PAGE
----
Letters To The Editor

by | June 28, 2005 12:00 am

DEAR EDITOR:

Recently, I was feeling

like enjoying a trip over to

Sonic. Unfortunately, I was

disgusted very quickly

when I saw the appearance

of our old Wal-Mart

parking lot. I was disgusted

by all the trash lying

around. When I was a

teenager, that certain parking

lot was our regular

hang-out, but we always

respected other people’s

property enough not to litter

it. Do these teenagers

that hang out at the old

parking lot not have any

respect at all?

When we used to meet

up there, have our meals

from Hardee’s or McDonald’s,

we always took our

trash with us whether it

meant throwing it in the

back of the truck or just

crumbling up the bag and

waiting until we got home

to throw it away. These

kids now just toss it out on

to the ground like that is

their trash can. Do they not

see how disgusting and

unappealing this looks?

I’m sure they do not go

home and throw things

around on the floor like

that. I know their parents

would not want to clean

up their messes so why

should anyone else have

to? Do they not think anyone

has to clean up their

mess they toss out there?

Littering is a major

problem in today’s society.

People will litter and expect

the individual getting

paid to pick it up, to do so.

People will also litter and

think it’s not a big deal, because

“it’s only their

trash.” Well, as a result to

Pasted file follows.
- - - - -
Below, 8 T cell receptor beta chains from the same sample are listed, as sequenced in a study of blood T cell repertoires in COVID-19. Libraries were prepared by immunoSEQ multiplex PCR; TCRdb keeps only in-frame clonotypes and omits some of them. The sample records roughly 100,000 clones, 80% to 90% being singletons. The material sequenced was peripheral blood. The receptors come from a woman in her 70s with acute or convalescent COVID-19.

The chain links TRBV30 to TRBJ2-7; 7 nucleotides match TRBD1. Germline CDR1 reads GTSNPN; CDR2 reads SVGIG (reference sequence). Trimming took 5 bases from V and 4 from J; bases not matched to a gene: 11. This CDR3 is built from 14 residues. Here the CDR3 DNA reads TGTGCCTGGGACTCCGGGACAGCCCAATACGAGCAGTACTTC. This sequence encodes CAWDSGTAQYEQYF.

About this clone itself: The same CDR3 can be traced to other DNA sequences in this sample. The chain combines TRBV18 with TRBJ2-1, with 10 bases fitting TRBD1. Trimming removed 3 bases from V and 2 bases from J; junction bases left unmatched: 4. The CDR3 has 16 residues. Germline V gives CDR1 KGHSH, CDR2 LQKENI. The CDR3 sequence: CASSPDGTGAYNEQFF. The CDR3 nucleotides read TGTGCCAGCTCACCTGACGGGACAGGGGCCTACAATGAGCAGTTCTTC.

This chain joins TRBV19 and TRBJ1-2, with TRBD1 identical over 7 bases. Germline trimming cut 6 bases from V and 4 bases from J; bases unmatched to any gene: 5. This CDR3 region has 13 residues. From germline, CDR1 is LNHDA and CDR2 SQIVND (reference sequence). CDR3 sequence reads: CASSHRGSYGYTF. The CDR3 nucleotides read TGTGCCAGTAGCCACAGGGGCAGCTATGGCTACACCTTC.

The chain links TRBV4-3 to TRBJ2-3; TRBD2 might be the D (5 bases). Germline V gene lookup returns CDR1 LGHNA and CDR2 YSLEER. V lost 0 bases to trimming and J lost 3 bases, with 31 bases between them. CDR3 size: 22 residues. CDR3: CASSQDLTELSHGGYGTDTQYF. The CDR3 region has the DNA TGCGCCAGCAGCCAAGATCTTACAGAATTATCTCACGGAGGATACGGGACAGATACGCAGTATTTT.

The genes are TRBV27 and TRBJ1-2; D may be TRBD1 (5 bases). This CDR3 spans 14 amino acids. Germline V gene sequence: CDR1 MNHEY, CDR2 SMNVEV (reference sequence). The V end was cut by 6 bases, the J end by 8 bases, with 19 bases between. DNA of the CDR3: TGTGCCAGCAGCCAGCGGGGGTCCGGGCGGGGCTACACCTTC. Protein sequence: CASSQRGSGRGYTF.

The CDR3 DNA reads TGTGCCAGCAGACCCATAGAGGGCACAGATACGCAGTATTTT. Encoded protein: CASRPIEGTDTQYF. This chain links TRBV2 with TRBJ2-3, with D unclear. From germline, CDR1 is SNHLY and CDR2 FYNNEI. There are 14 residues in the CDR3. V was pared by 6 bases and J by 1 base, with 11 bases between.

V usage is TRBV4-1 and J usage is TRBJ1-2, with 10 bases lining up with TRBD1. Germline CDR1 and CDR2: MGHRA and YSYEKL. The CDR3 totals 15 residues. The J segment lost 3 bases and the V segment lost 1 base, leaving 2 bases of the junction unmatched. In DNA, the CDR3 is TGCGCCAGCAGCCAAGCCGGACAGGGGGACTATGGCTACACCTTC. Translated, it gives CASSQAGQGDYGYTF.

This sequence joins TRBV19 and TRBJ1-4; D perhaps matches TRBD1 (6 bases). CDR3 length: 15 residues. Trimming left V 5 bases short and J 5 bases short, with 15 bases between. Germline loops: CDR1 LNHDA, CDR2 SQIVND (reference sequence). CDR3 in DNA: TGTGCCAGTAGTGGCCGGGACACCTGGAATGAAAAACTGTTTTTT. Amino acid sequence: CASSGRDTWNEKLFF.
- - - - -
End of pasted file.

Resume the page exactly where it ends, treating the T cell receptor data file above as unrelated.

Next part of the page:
individuals thinking that

way, trash amounts increase

immensely. I wonder

if the kids throwing all

that trash out there in that

parking lot know that

there are 800 tons of litter

and waste swept from the

streets each year? Maybe

the ordinance in our town

should be upped a tad bit

and those kids made to get

out there and clean that

parking lot. They like to

hang out there on Friday

and Saturday nights, why

can’t the city give them a

trash bag or trash can and

let them have their little

group meetings while

cleaning up THEIR mess.

Maybe cleaning up their

own mess will make then

think about it. We have a

sound ordinance, if I am

correct, so why can’t the

litter ordinance be enforced

as well? This is not

just some person ranting

and raving about

teenagers, this is actually a

concern about our next

generation of adults in our

society. I’m hoping this

will prompt not a harsh response,

but a general concern

and understanding

for our future of Swainsboro

and America. We

need to reach these teens

and find out how they

would like to correct the

problem before attacking

them with strict rules and

laws. Our goal is to all

work together and help

each other.

REBECCA GREEN

Swainsboro

(E-mail)

DEAR EDITOR:

I write this letter on behalf of those

who wish to remain Anonymous. Any

person who has lived with addiction feels

the trauma of the disease. Not every person

lives in Emanuel County and has access

to the Recovery Center. I am grateful

to those who nurtured the idea of a recovery

center into reality.

Addiction is the number one medical

and spiritual disease in our county and

our country. The statistics of addiction

treatment seem discouraging. Yet more

than 100 recovery center patients have

maintained abstinence for at least 12

months. Addiction removes the power of

choice; abstinence enables a terminally ill

person to choose to live.

In the current political “culture of life”

reducing funding for a life affirming program

such as the Recovery Center is hypocritical.

The dedication and service of local

citizens such as Peggy T. Corbin,

Kathy Ussery, staff and owners of the recovery

center building benefit addicts

and their friends and families. I am one.

The solution is political. Will the advocacy

of Representative Butch Parrish,

Senator Jack Hill, The Recovery Center

Committee, and The Forest-Blade be sufficient?

JULIA ROUNTREE

Swainsboro

(E-mail)

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